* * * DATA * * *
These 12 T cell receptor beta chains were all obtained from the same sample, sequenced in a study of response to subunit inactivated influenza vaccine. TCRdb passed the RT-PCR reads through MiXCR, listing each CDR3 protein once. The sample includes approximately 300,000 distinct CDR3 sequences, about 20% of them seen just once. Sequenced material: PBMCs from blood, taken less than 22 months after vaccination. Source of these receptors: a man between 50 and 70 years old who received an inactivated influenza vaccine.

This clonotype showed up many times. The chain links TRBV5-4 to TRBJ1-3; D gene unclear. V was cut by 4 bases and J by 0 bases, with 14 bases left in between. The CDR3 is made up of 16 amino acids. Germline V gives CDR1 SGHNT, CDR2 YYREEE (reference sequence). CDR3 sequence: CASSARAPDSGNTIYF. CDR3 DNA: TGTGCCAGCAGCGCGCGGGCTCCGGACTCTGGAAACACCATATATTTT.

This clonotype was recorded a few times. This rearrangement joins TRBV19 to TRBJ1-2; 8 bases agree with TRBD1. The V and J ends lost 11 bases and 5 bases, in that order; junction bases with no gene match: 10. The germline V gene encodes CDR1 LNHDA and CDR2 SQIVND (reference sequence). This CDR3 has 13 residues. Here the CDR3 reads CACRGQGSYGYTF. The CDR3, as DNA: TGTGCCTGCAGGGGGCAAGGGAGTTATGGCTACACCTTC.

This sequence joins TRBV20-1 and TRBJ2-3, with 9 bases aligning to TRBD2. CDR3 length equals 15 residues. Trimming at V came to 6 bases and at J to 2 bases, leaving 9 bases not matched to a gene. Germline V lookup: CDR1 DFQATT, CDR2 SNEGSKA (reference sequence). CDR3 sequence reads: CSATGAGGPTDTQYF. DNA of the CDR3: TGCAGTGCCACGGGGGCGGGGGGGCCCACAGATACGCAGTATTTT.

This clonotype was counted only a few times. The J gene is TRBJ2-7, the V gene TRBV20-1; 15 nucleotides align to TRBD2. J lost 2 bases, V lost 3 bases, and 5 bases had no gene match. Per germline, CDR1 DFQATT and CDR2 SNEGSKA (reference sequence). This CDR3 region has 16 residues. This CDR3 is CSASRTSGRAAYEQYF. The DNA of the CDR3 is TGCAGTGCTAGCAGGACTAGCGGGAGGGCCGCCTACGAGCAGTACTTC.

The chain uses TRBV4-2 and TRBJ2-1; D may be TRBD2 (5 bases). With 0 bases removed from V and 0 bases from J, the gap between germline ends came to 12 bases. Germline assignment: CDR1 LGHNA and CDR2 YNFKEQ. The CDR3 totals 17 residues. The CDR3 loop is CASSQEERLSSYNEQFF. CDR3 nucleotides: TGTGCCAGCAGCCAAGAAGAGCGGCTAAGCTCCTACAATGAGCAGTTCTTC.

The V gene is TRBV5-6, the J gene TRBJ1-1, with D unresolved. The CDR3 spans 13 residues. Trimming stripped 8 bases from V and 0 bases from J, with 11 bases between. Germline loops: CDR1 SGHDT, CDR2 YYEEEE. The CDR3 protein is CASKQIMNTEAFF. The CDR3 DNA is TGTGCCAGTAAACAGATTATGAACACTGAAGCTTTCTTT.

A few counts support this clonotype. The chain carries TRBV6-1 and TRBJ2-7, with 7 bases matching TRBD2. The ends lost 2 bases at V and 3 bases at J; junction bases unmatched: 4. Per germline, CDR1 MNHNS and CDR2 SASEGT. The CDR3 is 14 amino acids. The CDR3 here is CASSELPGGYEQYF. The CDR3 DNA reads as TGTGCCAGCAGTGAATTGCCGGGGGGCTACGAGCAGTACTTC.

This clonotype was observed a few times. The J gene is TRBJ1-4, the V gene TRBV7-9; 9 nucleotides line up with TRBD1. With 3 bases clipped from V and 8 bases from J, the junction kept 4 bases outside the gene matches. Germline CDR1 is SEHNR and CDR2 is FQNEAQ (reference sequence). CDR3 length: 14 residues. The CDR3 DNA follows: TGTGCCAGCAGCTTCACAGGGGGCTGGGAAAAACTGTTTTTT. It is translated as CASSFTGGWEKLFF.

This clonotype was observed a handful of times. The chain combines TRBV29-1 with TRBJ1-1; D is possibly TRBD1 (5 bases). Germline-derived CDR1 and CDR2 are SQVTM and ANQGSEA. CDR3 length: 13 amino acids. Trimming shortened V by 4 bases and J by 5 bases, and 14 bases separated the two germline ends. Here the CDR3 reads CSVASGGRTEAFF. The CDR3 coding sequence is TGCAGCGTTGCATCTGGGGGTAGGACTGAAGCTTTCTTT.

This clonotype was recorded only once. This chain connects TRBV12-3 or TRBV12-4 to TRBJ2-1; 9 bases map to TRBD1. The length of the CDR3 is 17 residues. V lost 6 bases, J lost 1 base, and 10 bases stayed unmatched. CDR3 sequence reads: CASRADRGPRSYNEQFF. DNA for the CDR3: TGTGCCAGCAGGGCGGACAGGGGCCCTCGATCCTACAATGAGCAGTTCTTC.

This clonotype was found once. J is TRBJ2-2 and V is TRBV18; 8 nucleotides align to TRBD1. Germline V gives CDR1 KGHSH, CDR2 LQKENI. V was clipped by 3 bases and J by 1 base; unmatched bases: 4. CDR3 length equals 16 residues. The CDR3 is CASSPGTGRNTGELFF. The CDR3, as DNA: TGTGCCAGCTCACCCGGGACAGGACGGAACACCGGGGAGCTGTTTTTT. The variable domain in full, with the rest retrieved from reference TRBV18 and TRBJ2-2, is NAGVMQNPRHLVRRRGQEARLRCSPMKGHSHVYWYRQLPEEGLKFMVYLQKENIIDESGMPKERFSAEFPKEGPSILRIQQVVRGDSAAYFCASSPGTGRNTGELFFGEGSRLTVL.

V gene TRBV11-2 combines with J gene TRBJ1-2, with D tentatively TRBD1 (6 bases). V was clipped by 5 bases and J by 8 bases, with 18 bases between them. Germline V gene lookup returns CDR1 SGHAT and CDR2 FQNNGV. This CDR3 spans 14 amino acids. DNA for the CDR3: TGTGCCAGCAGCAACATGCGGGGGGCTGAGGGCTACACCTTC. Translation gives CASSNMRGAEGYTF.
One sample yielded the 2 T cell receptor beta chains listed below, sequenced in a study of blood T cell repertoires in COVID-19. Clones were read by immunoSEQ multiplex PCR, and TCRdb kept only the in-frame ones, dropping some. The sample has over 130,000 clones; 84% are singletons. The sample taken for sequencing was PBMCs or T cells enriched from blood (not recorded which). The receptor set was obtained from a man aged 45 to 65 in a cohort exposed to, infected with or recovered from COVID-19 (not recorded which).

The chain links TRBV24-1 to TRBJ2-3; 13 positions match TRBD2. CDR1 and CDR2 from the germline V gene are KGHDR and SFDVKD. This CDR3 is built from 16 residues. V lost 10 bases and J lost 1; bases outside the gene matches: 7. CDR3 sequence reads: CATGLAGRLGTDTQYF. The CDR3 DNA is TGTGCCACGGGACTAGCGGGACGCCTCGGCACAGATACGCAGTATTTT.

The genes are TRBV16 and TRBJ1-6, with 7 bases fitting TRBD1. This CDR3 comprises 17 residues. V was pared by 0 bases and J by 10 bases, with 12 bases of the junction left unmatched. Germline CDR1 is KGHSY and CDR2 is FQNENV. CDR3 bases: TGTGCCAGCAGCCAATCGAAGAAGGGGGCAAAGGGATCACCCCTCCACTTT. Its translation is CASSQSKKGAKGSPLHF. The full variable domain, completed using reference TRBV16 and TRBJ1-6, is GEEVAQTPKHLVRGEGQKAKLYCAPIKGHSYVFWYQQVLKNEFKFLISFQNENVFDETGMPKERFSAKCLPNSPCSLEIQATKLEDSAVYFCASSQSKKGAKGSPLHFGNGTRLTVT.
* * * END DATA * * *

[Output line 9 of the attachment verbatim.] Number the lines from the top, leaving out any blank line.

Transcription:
This clonotype was observed a few times. The J gene is TRBJ1-4, the V gene TRBV7-9; 9 nucleotides line up with TRBD1. With 3 bases clipped from V and 8 bases from J, the junction kept 4 bases outside the gene matches. Germline CDR1 is SEHNR and CDR2 is FQNEAQ (reference sequence). CDR3 length: 14 residues. The CDR3 DNA follows: TGTGCCAGCAGCTTCACAGGGGGCTGGGAAAAACTGTTTTTT. It is translated as CASSFTGGWEKLFF.